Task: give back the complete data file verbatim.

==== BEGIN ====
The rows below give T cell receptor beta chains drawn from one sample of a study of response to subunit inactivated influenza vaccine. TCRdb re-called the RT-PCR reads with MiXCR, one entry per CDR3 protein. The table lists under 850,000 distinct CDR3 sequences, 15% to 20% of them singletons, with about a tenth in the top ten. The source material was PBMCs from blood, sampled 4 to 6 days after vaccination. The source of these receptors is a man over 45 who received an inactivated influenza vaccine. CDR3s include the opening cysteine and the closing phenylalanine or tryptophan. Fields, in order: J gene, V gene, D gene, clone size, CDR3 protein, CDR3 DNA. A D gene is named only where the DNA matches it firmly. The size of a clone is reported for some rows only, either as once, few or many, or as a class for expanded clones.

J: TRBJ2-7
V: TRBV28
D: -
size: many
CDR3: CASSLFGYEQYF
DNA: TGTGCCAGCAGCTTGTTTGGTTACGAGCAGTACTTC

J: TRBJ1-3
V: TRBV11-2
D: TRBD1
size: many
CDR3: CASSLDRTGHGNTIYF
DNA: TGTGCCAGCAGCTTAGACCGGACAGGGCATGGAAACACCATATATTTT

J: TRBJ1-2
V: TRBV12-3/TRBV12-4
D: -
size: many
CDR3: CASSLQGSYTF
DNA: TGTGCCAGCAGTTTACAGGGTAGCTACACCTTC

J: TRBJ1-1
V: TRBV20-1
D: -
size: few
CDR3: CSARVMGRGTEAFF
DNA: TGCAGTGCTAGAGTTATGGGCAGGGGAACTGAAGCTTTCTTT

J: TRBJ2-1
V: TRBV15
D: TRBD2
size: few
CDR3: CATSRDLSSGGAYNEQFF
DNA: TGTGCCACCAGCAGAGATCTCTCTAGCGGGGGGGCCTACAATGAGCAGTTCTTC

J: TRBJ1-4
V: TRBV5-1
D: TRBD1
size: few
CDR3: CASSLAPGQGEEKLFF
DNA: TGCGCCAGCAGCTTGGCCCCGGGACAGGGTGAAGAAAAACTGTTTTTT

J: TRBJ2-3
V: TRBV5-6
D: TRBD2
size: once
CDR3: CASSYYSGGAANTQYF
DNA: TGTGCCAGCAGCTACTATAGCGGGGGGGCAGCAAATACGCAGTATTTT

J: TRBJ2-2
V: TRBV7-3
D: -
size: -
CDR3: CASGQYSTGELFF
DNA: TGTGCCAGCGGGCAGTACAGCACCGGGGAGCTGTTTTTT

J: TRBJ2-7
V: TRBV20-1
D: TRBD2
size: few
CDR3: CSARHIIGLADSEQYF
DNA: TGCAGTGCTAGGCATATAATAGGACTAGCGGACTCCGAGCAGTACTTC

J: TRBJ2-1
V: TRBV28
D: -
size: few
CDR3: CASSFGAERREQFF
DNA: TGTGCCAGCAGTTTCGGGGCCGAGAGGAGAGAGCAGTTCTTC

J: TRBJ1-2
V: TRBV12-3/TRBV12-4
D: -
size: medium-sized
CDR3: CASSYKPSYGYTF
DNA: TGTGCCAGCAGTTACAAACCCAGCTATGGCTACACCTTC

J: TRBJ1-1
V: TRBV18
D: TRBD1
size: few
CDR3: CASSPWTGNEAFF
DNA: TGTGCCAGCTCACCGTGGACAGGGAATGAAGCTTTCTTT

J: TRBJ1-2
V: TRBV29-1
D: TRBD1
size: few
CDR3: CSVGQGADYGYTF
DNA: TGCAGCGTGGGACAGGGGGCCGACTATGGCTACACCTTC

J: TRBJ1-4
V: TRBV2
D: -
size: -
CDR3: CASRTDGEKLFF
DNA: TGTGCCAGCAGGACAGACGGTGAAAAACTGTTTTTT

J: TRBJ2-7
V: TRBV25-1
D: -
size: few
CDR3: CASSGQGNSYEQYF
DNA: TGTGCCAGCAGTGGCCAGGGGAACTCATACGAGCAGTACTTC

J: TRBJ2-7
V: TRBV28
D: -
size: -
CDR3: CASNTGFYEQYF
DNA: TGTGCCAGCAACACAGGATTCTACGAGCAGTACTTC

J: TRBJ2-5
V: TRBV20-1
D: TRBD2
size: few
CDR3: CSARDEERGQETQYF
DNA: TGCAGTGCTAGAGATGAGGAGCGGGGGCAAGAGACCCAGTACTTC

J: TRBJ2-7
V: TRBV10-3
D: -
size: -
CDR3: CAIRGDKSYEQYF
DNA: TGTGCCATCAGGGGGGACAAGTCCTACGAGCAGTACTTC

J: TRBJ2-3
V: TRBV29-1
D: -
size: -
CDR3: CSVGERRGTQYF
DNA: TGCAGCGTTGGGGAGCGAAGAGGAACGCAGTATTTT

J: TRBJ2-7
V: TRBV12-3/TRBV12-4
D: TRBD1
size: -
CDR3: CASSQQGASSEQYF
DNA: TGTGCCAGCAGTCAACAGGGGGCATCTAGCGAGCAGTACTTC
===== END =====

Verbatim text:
The rows below give T cell receptor beta chains drawn from one sample of a study of response to subunit inactivated influenza vaccine. TCRdb re-called the RT-PCR reads with MiXCR, one entry per CDR3 protein. The table lists under 850,000 distinct CDR3 sequences, 15% to 20% of them singletons, with about a tenth in the top ten. The source material was PBMCs from blood, sampled 4 to 6 days after vaccination. The source of these receptors is a man over 45 who received an inactivated influenza vaccine. CDR3s include the opening cysteine and the closing phenylalanine or tryptophan. Fields, in order: J gene, V gene, D gene, clone size, CDR3 protein, CDR3 DNA. A D gene is named only where the DNA matches it firmly. The size of a clone is reported for some rows only, either as once, few or many, or as a class for expanded clones.

J: TRBJ2-7
V: TRBV28
D: -
size: many
CDR3: CASSLFGYEQYF
DNA: TGTGCCAGCAGCTTGTTTGGTTACGAGCAGTACTTC

J: TRBJ1-3
V: TRBV11-2
D: TRBD1
size: many
CDR3: CASSLDRTGHGNTIYF
DNA: TGTGCCAGCAGCTTAGACCGGACAGGGCATGGAAACACCATATATTTT

J: TRBJ1-2
V: TRBV12-3/TRBV12-4
D: -
size: many
CDR3: CASSLQGSYTF
DNA: TGTGCCAGCAGTTTACAGGGTAGCTACACCTTC

J: TRBJ1-1
V: TRBV20-1
D: -
size: few
CDR3: CSARVMGRGTEAFF
DNA: TGCAGTGCTAGAGTTATGGGCAGGGGAACTGAAGCTTTCTTT

J: TRBJ2-1
V: TRBV15
D: TRBD2
size: few
CDR3: CATSRDLSSGGAYNEQFF
DNA: TGTGCCACCAGCAGAGATCTCTCTAGCGGGGGGGCCTACAATGAGCAGTTCTTC

J: TRBJ1-4
V: TRBV5-1
D: TRBD1
size: few
CDR3: CASSLAPGQGEEKLFF
DNA: TGCGCCAGCAGCTTGGCCCCGGGACAGGGTGAAGAAAAACTGTTTTTT

J: TRBJ2-3
V: TRBV5-6
D: TRBD2
size: once
CDR3: CASSYYSGGAANTQYF
DNA: TGTGCCAGCAGCTACTATAGCGGGGGGGCAGCAAATACGCAGTATTTT

J: TRBJ2-2
V: TRBV7-3
D: -
size: -
CDR3: CASGQYSTGELFF
DNA: TGTGCCAGCGGGCAGTACAGCACCGGGGAGCTGTTTTTT

J: TRBJ2-7
V: TRBV20-1
D: TRBD2
size: few
CDR3: CSARHIIGLADSEQYF
DNA: TGCAGTGCTAGGCATATAATAGGACTAGCGGACTCCGAGCAGTACTTC

J: TRBJ2-1
V: TRBV28
D: -
size: few
CDR3: CASSFGAERREQFF
DNA: TGTGCCAGCAGTTTCGGGGCCGAGAGGAGAGAGCAGTTCTTC

J: TRBJ1-2
V: TRBV12-3/TRBV12-4
D: -
size: medium-sized
CDR3: CASSYKPSYGYTF
DNA: TGTGCCAGCAGTTACAAACCCAGCTATGGCTACACCTTC

J: TRBJ1-1
V: TRBV18
D: TRBD1
size: few
CDR3: CASSPWTGNEAFF
DNA: TGTGCCAGCTCACCGTGGACAGGGAATGAAGCTTTCTTT

J: TRBJ1-2
V: TRBV29-1
D: TRBD1
size: few
CDR3: CSVGQGADYGYTF
DNA: TGCAGCGTGGGACAGGGGGCCGACTATGGCTACACCTTC

J: TRBJ1-4
V: TRBV2
D: -
size: -
CDR3: CASRTDGEKLFF
DNA: TGTGCCAGCAGGACAGACGGTGAAAAACTGTTTTTT

J: TRBJ2-7
V: TRBV25-1
D: -
size: few
CDR3: CASSGQGNSYEQYF
DNA: TGTGCCAGCAGTGGCCAGGGGAACTCATACGAGCAGTACTTC

J: TRBJ2-7
V: TRBV28
D: -
size: -
CDR3: CASNTGFYEQYF
DNA: TGTGCCAGCAACACAGGATTCTACGAGCAGTACTTC

J: TRBJ2-5
V: TRBV20-1
D: TRBD2
size: few
CDR3: CSARDEERGQETQYF
DNA: TGCAGTGCTAGAGATGAGGAGCGGGGGCAAGAGACCCAGTACTTC

J: TRBJ2-7
V: TRBV10-3
D: -
size: -
CDR3: CAIRGDKSYEQYF
DNA: TGTGCCATCAGGGGGGACAAGTCCTACGAGCAGTACTTC

J: TRBJ2-3
V: TRBV29-1
D: -
size: -
CDR3: CSVGERRGTQYF
DNA: TGCAGCGTTGGGGAGCGAAGAGGAACGCAGTATTTT

J: TRBJ2-7
V: TRBV12-3/TRBV12-4
D: TRBD1
size: -
CDR3: CASSQQGASSEQYF
DNA: TGTGCCAGCAGTCAACAGGGGGCATCTAGCGAGCAGTACTTC